I’ve written before about the power of fiction to both educate and entertain. Obviously, nonfiction is incredibly important, giving voice to real experiences, but fiction adds extra emotion for me. For that reason, I turn to fiction when I am looking to take a deep dive into current events. I want to be able to feel everything that a character is feeling, to see the experience as it is happening, and to connect on a deep level with the story.

Immigration is a divisive and complex subject constantly talked about in the news today. I find that after being bombarded with news story after news story, fiction helps me to take a breath and think critically about the immigrant experience.

Crossing Borders

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Beyond Bestsellers: If You Like The Goldfinch

By Jennifer K.
The Goldfinch by Donna Tartt was one of 2013’s big bestsellers. A new movie based on the book, starring Ansel Elgort and Nicole Kidman, is coming out this month.
It’s about Theo Decker, whose life changed explosively one morning when he was thirteen. Theo now has a huge secret, the possession of which warps the course of his life. He grows up confused, dishonest, selfish, occasionally lovable, always protective of a mystery that he dares not reveal. How many of his experiences were avoidable, if things had gone differently that day? How much of his fate formed due to these circumstances?
Did you like The Goldfinch? For the month of September, we’re highlighting similarly rich, character-driven reading experiences. Here you’ll find coming-of-age novels, novels about the effect of loss on young people, novels that explore identity, novels that take a look at the events and experiences that change lives. Some are sorrowful, some are uplifting; most are a combination of both.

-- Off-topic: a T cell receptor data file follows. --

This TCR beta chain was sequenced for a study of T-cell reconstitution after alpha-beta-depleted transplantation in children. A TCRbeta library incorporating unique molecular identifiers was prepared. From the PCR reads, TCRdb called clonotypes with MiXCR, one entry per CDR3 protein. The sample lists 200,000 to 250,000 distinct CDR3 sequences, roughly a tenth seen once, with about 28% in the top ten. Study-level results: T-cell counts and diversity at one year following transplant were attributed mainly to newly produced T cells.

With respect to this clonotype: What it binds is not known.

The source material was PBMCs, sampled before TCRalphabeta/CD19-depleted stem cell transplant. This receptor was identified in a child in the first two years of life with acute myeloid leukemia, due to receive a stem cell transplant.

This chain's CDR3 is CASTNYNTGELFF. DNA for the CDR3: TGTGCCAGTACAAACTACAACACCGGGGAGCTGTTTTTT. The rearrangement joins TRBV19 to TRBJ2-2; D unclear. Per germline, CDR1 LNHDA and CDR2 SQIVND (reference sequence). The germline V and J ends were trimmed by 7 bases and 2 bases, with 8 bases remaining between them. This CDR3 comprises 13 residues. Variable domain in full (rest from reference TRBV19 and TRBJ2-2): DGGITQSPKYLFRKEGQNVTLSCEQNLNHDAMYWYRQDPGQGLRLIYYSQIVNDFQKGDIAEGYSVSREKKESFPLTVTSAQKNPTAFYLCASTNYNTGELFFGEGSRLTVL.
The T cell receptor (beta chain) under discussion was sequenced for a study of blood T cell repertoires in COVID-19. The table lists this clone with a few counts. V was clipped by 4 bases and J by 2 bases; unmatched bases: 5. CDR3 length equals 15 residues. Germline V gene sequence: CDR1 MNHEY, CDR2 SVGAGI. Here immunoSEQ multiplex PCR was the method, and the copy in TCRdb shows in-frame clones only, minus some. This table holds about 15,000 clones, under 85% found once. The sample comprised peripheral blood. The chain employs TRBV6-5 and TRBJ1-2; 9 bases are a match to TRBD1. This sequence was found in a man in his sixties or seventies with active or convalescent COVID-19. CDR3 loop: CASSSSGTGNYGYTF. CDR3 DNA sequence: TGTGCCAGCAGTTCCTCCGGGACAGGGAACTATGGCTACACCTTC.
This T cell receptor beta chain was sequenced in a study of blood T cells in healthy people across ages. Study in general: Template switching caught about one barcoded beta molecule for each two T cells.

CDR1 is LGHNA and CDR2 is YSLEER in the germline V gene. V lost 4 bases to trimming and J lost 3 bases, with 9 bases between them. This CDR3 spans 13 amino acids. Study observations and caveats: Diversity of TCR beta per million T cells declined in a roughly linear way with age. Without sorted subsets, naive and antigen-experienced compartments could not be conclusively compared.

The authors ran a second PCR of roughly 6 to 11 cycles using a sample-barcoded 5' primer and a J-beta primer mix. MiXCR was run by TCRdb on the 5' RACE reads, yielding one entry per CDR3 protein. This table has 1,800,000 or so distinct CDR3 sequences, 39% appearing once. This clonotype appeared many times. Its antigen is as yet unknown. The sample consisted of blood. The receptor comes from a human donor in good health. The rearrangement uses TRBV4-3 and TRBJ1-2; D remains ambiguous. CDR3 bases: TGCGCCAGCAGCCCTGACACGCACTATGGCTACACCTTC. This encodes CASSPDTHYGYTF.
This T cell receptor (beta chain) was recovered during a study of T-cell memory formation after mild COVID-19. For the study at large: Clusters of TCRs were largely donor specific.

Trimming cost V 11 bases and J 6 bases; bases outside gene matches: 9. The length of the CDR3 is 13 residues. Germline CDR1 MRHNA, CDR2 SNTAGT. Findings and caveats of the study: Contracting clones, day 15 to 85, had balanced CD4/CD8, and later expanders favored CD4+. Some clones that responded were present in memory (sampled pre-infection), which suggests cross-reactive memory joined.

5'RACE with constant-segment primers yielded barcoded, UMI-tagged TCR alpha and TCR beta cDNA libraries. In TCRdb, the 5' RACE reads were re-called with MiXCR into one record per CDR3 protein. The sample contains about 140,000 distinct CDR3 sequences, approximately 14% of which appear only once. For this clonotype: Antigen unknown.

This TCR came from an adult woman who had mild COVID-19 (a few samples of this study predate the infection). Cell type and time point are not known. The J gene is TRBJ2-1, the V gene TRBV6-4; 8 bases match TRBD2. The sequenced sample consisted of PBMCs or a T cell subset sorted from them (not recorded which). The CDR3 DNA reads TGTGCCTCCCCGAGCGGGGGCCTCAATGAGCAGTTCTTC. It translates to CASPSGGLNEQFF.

If that kind of novel is your jam, read on!

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Stars! They’re (Kinda) Just Like Us!

By Julie T.

Less tabloid, more tell-all! Celebrity memoirs are a dish best devoured audiobook-style. Up close and personal with your speakers or headphones, you’ll often feel connected with these performers in a way that transcends print. It’s like they’re sharing their childhood foibles and adulting struggles with you over a cup of coffee.

Jane Doe Celebrity: “You know that alleged wardrobe malfunction I experienced while taking my kids to soccer practice? O…M…G! You might as well hear it from me…”
You: *audible gasp, leans forward*.

  Easy Street (the Hard Way)

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Harvey Awards

By Kaley

Image result for harvey awards